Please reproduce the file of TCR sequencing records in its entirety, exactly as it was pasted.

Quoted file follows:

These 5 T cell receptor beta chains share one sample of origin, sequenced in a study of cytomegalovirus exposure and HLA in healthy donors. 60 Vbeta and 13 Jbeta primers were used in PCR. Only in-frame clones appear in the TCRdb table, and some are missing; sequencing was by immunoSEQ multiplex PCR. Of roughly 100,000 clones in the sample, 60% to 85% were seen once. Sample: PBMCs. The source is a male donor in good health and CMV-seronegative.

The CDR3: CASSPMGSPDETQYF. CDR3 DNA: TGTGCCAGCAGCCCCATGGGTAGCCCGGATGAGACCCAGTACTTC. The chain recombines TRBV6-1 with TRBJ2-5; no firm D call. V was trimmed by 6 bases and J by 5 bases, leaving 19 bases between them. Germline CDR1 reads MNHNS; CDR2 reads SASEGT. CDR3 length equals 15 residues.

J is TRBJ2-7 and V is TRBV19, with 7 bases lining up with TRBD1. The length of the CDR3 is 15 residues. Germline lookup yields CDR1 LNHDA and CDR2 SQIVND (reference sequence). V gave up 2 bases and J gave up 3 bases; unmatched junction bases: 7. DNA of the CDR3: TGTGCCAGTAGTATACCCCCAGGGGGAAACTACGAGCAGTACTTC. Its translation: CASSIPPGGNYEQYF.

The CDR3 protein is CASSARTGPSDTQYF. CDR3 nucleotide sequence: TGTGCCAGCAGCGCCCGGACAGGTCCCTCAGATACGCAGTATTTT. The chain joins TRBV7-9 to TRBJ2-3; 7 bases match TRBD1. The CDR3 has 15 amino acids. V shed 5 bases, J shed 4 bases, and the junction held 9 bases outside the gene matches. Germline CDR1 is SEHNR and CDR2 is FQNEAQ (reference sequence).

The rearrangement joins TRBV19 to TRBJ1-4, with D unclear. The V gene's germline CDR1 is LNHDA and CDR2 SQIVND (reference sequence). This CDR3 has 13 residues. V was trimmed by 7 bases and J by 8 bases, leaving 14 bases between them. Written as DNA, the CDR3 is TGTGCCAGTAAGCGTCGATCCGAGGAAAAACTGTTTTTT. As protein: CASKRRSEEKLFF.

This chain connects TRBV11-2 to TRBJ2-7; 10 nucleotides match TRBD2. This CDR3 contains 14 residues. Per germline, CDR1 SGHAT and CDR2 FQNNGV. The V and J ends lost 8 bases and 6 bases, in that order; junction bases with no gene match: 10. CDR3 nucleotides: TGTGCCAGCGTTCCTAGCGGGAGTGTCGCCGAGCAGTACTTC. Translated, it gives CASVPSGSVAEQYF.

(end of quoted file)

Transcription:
These 5 T cell receptor beta chains share one sample of origin, sequenced in a study of cytomegalovirus exposure and HLA in healthy donors. 60 Vbeta and 13 Jbeta primers were used in PCR. Only in-frame clones appear in the TCRdb table, and some are missing; sequencing was by immunoSEQ multiplex PCR. Of roughly 100,000 clones in the sample, 60% to 85% were seen once. Sample: PBMCs. The source is a male donor in good health and CMV-seronegative.

The CDR3: CASSPMGSPDETQYF. CDR3 DNA: TGTGCCAGCAGCCCCATGGGTAGCCCGGATGAGACCCAGTACTTC. The chain recombines TRBV6-1 with TRBJ2-5; no firm D call. V was trimmed by 6 bases and J by 5 bases, leaving 19 bases between them. Germline CDR1 reads MNHNS; CDR2 reads SASEGT. CDR3 length equals 15 residues.

J is TRBJ2-7 and V is TRBV19, with 7 bases lining up with TRBD1. The length of the CDR3 is 15 residues. Germline lookup yields CDR1 LNHDA and CDR2 SQIVND (reference sequence). V gave up 2 bases and J gave up 3 bases; unmatched junction bases: 7. DNA of the CDR3: TGTGCCAGTAGTATACCCCCAGGGGGAAACTACGAGCAGTACTTC. Its translation: CASSIPPGGNYEQYF.

The CDR3 protein is CASSARTGPSDTQYF. CDR3 nucleotide sequence: TGTGCCAGCAGCGCCCGGACAGGTCCCTCAGATACGCAGTATTTT. The chain joins TRBV7-9 to TRBJ2-3; 7 bases match TRBD1. The CDR3 has 15 amino acids. V shed 5 bases, J shed 4 bases, and the junction held 9 bases outside the gene matches. Germline CDR1 is SEHNR and CDR2 is FQNEAQ (reference sequence).

The rearrangement joins TRBV19 to TRBJ1-4, with D unclear. The V gene's germline CDR1 is LNHDA and CDR2 SQIVND (reference sequence). This CDR3 has 13 residues. V was trimmed by 7 bases and J by 8 bases, leaving 14 bases between them. Written as DNA, the CDR3 is TGTGCCAGTAAGCGTCGATCCGAGGAAAAACTGTTTTTT. As protein: CASKRRSEEKLFF.

This chain connects TRBV11-2 to TRBJ2-7; 10 nucleotides match TRBD2. This CDR3 contains 14 residues. Per germline, CDR1 SGHAT and CDR2 FQNNGV. The V and J ends lost 8 bases and 6 bases, in that order; junction bases with no gene match: 10. CDR3 nucleotides: TGTGCCAGCGTTCCTAGCGGGAGTGTCGCCGAGCAGTACTTC. Translated, it gives CASVPSGSVAEQYF.